• Work in your brand journal at the initial level of story. If your brand is one of resilience, for instance, tell the stories in your life that have shaped that view. The STORY of your personal brand journey is of importance to creating a Brand Ed community. This attention to story may form the beginning of a newsletter or personal blog that is part of building your brand.
Thinking about personal branding may feel a bit uncomfortable, but if approached as a communication vehicle, and as a way for the brand personality to lead to a better perception of yourself as a thought leader, it can only enhance the entire school’s perception. Using the social media to share this persona is an absolute first step for leaders. Get beyond the fact that someone may take issue with your brand. Believe me, there are ways to approach any difficult or negative issue about online branding, and that’s usually done through face to face contact which most leaders are very sure of handling. Discover, shape and share your brand with pride!
Monday, February 01, 2010
Schools are not branding expensive designer shoes or purses, but education. And that’s a luxury item too. Education is worth presenting to a market in that same shining light of value the biggest brands use to gather loyalty and support from their customers. In today’s age of distraction, a school leader has to get the entire school community focused, and yes…excited about “buying” the luxury of education. The platform for accomplishing this has a name that is different from the Madison Avenue strategy of Branding. For Education and Business camps to connect to your thinking, use the “Brand-Ed” term to get the ball rolling.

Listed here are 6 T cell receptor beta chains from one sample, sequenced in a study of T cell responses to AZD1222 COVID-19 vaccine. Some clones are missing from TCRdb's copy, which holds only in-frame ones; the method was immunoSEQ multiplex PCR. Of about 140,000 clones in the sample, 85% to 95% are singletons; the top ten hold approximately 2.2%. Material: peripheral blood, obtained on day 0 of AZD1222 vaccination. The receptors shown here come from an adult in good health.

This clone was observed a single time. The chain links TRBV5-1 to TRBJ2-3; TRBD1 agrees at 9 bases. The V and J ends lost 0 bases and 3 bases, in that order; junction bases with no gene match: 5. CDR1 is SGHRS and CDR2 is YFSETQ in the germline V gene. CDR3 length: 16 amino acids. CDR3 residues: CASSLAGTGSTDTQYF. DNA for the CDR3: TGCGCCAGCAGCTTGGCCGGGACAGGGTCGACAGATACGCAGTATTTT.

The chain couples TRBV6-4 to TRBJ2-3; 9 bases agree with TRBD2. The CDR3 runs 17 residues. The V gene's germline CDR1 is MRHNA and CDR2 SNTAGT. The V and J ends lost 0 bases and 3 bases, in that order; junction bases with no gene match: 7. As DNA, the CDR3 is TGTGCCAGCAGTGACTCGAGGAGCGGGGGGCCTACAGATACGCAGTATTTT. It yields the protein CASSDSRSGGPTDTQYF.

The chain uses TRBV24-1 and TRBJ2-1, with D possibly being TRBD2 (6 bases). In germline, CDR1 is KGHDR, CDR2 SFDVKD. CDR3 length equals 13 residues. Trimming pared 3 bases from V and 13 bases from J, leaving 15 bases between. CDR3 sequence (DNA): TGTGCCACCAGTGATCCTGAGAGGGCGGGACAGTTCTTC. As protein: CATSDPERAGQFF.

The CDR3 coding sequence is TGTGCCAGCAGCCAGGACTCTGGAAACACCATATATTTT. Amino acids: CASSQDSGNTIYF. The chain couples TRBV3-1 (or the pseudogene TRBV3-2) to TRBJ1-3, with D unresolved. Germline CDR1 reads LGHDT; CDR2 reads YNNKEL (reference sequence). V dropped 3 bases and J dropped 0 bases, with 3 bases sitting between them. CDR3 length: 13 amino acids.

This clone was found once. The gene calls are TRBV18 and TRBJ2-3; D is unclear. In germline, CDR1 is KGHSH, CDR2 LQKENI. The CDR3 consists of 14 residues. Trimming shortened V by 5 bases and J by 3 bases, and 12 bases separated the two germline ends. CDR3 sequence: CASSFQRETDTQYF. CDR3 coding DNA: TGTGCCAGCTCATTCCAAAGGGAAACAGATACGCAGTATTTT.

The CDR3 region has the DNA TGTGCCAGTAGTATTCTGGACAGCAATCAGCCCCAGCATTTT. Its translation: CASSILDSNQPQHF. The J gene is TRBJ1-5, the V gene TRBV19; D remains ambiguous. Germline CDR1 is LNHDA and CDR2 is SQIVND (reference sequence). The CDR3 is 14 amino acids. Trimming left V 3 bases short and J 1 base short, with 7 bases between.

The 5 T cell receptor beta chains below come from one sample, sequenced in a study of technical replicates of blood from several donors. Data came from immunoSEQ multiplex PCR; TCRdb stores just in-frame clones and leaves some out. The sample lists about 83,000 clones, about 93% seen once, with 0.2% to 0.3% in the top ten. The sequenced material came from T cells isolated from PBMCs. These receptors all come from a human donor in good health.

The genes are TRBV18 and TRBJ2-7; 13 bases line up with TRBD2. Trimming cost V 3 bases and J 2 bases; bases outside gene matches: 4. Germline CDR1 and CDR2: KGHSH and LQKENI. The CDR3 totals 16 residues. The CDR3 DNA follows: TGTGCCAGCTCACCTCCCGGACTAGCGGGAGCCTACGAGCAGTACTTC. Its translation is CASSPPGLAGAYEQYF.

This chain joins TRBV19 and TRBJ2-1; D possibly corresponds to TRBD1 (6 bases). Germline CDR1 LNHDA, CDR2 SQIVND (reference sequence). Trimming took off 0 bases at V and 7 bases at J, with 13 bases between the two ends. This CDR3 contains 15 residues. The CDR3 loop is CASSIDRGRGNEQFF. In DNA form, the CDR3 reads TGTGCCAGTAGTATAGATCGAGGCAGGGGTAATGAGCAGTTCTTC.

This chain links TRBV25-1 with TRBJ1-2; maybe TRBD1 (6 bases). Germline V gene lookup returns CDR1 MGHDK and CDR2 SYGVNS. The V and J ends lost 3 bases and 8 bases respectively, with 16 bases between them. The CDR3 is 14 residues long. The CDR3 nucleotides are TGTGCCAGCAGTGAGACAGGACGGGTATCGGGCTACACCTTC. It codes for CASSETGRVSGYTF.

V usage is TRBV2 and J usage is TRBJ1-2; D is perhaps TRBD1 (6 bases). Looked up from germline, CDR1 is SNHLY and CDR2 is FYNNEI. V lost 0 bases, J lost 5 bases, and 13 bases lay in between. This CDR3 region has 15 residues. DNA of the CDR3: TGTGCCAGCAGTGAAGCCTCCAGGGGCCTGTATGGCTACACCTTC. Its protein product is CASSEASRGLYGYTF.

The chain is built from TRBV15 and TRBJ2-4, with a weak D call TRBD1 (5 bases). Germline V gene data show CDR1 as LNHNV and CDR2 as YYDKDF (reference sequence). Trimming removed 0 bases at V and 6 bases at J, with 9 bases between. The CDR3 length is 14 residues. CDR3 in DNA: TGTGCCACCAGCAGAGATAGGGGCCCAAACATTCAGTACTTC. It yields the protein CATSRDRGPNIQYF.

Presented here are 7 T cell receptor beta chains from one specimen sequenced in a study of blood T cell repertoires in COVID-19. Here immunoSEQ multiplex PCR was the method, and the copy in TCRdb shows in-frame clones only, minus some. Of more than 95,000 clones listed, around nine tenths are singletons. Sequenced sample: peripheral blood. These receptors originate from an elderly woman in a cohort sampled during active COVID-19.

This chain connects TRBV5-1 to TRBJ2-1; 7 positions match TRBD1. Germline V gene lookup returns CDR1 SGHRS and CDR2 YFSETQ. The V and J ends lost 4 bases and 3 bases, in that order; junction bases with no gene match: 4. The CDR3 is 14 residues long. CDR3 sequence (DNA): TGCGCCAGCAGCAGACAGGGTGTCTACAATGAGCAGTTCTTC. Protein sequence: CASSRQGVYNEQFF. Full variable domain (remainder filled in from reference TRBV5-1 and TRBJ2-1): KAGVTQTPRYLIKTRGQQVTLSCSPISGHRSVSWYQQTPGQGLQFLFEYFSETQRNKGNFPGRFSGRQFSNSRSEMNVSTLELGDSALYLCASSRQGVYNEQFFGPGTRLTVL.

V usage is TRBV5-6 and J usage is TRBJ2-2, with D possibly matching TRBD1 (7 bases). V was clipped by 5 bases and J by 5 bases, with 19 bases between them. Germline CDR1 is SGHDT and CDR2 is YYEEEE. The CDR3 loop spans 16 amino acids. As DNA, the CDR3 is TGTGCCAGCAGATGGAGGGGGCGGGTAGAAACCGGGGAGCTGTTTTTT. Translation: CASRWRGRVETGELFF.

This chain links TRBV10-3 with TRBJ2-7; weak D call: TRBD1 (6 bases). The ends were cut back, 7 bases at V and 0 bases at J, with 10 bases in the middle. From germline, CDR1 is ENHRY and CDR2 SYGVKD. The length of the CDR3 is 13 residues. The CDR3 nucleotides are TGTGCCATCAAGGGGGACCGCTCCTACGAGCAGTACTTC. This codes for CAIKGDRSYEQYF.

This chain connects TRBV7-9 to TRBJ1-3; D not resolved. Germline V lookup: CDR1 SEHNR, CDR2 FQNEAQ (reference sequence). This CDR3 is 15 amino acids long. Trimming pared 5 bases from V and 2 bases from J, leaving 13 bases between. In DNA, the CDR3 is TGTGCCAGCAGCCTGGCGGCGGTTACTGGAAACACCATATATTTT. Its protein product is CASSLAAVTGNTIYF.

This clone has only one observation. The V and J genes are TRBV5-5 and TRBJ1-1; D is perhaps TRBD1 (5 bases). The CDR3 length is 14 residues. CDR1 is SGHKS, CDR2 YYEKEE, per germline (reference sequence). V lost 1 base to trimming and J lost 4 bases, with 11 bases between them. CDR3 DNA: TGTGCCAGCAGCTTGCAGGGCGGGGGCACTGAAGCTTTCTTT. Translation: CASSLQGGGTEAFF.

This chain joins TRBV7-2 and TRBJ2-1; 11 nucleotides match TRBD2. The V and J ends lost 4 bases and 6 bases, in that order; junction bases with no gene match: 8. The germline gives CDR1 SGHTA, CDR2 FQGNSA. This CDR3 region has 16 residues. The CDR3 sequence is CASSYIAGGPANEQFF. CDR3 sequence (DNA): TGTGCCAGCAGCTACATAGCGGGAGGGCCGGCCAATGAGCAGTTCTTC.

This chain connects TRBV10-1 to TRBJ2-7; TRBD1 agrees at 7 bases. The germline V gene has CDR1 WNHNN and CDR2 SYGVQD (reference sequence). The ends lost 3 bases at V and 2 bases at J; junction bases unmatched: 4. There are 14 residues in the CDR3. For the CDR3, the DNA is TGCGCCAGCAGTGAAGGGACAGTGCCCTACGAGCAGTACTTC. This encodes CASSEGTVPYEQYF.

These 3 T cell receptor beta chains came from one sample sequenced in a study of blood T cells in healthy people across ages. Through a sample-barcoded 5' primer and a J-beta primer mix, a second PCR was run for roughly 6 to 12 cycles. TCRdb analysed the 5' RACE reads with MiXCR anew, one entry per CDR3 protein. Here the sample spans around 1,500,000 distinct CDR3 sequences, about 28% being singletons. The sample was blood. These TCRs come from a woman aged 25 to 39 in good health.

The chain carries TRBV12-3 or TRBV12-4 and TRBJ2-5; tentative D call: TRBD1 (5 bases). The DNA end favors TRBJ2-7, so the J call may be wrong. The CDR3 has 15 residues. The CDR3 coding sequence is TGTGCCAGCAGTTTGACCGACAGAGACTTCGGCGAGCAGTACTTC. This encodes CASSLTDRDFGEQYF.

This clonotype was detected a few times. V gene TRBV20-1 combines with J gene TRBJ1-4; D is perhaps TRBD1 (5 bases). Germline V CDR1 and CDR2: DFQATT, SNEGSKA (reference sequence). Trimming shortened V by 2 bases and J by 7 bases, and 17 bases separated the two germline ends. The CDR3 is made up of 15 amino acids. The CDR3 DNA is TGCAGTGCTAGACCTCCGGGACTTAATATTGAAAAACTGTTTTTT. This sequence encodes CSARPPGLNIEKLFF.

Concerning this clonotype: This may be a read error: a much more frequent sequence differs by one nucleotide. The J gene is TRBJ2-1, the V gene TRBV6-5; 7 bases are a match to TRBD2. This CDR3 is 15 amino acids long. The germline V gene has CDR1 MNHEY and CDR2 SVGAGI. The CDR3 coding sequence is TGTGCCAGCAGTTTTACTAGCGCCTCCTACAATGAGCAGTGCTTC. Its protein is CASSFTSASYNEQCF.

“Brand-Ed” means being open to appreciating, exploring and practicing tools you may have only heard about from the world of business and then, incorporating some of these marketing ideas into your personal leadership model. When you take on the notion of being “Brand-Ed, you are using a business based sales tool to improve school culture and performance. This may be a natural process for some, and not so easy for others. Take the Brand-Ed test right now to see if you can make the leap. If the connection of branding to being Brand-Ed works for you, you’ll answer yes to the following: